Cultural Ties That Bind
Ulster Project promotes Irish-U.S. cultural exchange for teens
Madison has hosted Irish teenagers
for the past 15 years
(June 2014) – Not long ago, tourists crossing into Northern Ireland from the Republic of Ireland had more concerns than having the right currency to purchase a Cadbury bar at the border. The conflict between Catholic unionists and Protestant nationalists, commonly known as the Troubles, began in the late 1960s and gave rise to frequent incidents of violence between the two parties.
When The Rev. Kerry Waterstone of Northern Ireland came to the United States on a pastor exchange program during the height of the Troubles, American acceptance of multiple religions and political views inspired him to form the Ulster Project.
Incepted in 1975, the Ulster Project brings together teenagers from Northern Ireland and the United States for learning peaceful conflict resolution and leadership skills. The Madison (Ind.) Ulster Project was established in 1998. In the last 15 years, Madison has played host to 150 teens from Northern Ireland.
This year, the Northern Irish teens will arrive June 25 and spend a month with a local host family. With two chaperones from Northern Ireland and two from America, the group will perform community service projects, take part in teambuilding and trust exercises, and attend religious services.
Madison Ulster Project Co-Presidents Katie and Brad Wood said teens between the ages of 14 and 16 participate. “Fifteen is the ideal age,” said Katie. “We’re really looking for future leaders who can take the things we teach, bring it back to their communities, and implement change.”
She first became involved with the Ulster Project as a counselor in 2009. The Woods saw an opportunity to improve the program’s structure and effectiveness, and they took over as co-presidents in 2011. Last year, they received a grant to write a new curriculum based on Muhammad Ali’s Six Core Values: respect, dedication, confidence, conviction, spirituality and giving.
“Our curriculum isn’t your typical youth group style,” she said. “Religion plays a part, but it’s more centered and focused on how to make and keep peace within a cultural setting.
While the Ulster Project is a faith-based initiative, the conflict between the Irish and Northern Irish is political in nature. British control of Northern Ireland in the 1600s spread Protestantism and denied Catholics land ownership. Some owners fear that land held under the union with the United Kingdom would be taken if Ireland rejoined as a whole republic.
“There are people from those divides who actually share the same religion,” said Brad Wood. The curriculum for the Madison Ulster Project teaches about the impact of classicism, racism and sectarianism, building toward methods of cultivating peace. Participants simulate homelessness, volunteer in a soup kitchen and attend services at a mosque and a synagogue. Experiencing other religions, he added, gives teens a better understanding of all religions and how people can learn to work together. The curriculum also sets aside time for fun activities such as a retreat, a ropes course, group outings to see movies and a trip to King’s Island amusement park.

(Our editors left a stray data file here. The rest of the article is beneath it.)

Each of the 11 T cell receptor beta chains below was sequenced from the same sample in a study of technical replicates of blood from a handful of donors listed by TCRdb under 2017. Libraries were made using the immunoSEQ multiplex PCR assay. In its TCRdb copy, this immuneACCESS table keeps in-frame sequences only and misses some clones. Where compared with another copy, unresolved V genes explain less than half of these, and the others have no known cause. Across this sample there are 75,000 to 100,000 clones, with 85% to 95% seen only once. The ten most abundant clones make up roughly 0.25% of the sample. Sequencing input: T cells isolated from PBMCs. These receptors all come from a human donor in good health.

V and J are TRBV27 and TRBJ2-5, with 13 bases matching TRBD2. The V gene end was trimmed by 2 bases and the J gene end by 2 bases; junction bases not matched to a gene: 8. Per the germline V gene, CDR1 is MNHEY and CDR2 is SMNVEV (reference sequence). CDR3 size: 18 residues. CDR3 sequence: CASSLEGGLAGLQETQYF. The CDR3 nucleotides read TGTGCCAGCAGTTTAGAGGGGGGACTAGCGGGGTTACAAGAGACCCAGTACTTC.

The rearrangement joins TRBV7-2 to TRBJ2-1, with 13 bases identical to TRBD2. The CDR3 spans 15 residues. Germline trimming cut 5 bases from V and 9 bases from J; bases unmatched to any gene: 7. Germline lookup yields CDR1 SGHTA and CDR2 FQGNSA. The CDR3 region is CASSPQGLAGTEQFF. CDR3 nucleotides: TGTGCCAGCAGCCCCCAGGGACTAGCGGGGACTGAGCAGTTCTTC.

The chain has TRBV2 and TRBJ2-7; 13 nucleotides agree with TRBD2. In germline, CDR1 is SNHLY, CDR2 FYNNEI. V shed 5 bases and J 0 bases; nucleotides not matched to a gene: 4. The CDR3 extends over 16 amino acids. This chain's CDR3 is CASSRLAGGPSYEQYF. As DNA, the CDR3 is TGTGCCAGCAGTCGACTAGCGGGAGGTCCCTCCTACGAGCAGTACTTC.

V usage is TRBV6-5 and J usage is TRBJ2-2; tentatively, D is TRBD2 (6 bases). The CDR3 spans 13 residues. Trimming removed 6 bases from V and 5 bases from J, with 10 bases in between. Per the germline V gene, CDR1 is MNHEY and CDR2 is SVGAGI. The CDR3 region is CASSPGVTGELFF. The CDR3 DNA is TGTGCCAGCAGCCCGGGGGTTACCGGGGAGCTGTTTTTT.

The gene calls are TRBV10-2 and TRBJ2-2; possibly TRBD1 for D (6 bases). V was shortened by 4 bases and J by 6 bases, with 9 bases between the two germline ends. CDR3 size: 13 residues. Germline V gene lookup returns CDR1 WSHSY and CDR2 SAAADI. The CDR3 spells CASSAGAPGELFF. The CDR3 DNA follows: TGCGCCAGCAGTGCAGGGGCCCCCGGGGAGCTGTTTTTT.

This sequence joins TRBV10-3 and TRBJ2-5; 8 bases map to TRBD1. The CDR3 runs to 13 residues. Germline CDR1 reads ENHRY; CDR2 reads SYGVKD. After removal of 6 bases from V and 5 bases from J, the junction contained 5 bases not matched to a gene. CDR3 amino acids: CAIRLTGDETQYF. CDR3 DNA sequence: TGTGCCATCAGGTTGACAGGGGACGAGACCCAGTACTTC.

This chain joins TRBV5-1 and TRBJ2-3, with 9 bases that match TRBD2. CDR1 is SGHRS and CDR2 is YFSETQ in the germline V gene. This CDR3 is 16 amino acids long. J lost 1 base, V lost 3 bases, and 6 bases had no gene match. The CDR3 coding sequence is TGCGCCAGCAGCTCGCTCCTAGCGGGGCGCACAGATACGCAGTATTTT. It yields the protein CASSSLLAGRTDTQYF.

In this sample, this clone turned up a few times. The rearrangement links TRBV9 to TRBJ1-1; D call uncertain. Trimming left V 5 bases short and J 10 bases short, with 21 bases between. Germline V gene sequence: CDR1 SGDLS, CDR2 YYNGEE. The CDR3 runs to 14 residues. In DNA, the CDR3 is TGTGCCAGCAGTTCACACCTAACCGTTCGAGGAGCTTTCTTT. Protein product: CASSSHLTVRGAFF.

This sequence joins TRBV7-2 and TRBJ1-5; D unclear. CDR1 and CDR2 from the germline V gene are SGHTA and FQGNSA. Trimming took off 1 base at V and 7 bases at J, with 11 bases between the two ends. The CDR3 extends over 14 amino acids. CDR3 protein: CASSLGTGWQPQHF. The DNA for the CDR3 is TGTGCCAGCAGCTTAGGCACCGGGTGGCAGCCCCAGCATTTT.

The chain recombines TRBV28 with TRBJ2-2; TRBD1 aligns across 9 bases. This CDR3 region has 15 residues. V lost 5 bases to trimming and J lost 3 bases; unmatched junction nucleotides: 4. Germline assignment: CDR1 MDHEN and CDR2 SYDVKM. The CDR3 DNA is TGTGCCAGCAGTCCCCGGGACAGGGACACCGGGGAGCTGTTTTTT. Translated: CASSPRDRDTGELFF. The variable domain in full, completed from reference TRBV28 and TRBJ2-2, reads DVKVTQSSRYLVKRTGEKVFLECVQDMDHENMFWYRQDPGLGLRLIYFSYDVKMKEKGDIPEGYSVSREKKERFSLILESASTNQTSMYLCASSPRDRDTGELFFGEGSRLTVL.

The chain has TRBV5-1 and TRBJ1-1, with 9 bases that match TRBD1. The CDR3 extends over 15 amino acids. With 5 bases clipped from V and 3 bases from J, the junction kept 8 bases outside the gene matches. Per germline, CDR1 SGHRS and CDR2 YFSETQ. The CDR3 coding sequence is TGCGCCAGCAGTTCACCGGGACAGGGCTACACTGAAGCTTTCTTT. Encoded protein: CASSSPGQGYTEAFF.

The Woods agreed that being careful not to take a stand is a vital and challenging aspect of leading the Ulster Project and working with youth. “We don’t tell them what religious or political views to have. What we try to teach them is if you believe something, know why you believe it,” said Brad.
The program emphasizes critical thinking skills toward community leadership. The leadership development curriculum they wrote focuses on anti-bullying. They survey Ulster Project participants at the beginning and end of the project, teaching strategies that discourage bullying and tactics teens can use for ending bullying as it happens.
The Ulster Project has led participants to some impressive success stories. When the Woods visited Northern Ireland two years ago, they met Rev. Waterstone as well as Gavin Robinson, who was at the time the Lord Mayor of Belfast and an Ulster Project alumnus. Robinson’s time in office was characterized by his bipartisanship and a dedication to hearing both sides of the unionist-nationalist debate.
Closer to home, Katie Wood said that the teens with whom she has worked are now going to college and choosing majors based on their experiences from the Ulster Project. “They’ve said their time with us changed their lives,” Katie said, “and they want to teach people that peace is possible, that there’s a different way.”
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